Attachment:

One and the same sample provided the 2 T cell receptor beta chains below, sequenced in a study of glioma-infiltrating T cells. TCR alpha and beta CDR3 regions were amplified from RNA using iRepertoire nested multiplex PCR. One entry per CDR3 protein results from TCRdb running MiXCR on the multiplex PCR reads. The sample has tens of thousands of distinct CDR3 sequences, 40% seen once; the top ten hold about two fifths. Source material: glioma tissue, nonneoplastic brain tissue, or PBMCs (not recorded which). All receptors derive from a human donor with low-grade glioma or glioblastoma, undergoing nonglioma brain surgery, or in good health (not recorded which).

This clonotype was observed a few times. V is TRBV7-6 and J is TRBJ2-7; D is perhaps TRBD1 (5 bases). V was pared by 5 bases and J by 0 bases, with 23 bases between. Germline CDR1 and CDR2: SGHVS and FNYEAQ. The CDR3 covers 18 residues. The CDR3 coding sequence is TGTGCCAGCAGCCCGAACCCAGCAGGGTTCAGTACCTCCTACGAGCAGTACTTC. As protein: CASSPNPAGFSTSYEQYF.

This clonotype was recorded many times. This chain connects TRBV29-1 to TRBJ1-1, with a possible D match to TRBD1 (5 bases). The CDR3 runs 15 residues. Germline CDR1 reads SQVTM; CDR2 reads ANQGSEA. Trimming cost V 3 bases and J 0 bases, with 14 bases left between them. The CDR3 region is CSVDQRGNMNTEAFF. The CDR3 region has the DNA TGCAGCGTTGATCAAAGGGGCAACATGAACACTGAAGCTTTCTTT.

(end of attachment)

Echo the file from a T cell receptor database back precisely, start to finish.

One and the same sample provided the 2 T cell receptor beta chains below, sequenced in a study of glioma-infiltrating T cells. TCR alpha and beta CDR3 regions were amplified from RNA using iRepertoire nested multiplex PCR. One entry per CDR3 protein results from TCRdb running MiXCR on the multiplex PCR reads. The sample has tens of thousands of distinct CDR3 sequences, 40% seen once; the top ten hold about two fifths. Source material: glioma tissue, nonneoplastic brain tissue, or PBMCs (not recorded which). All receptors derive from a human donor with low-grade glioma or glioblastoma, undergoing nonglioma brain surgery, or in good health (not recorded which).

This clonotype was observed a few times. V is TRBV7-6 and J is TRBJ2-7; D is perhaps TRBD1 (5 bases). V was pared by 5 bases and J by 0 bases, with 23 bases between. Germline CDR1 and CDR2: SGHVS and FNYEAQ. The CDR3 covers 18 residues. The CDR3 coding sequence is TGTGCCAGCAGCCCGAACCCAGCAGGGTTCAGTACCTCCTACGAGCAGTACTTC. As protein: CASSPNPAGFSTSYEQYF.

This clonotype was recorded many times. This chain connects TRBV29-1 to TRBJ1-1, with a possible D match to TRBD1 (5 bases). The CDR3 runs 15 residues. Germline CDR1 reads SQVTM; CDR2 reads ANQGSEA. Trimming cost V 3 bases and J 0 bases, with 14 bases left between them. The CDR3 region is CSVDQRGNMNTEAFF. The CDR3 region has the DNA TGCAGCGTTGATCAAAGGGGCAACATGAACACTGAAGCTTTCTTT.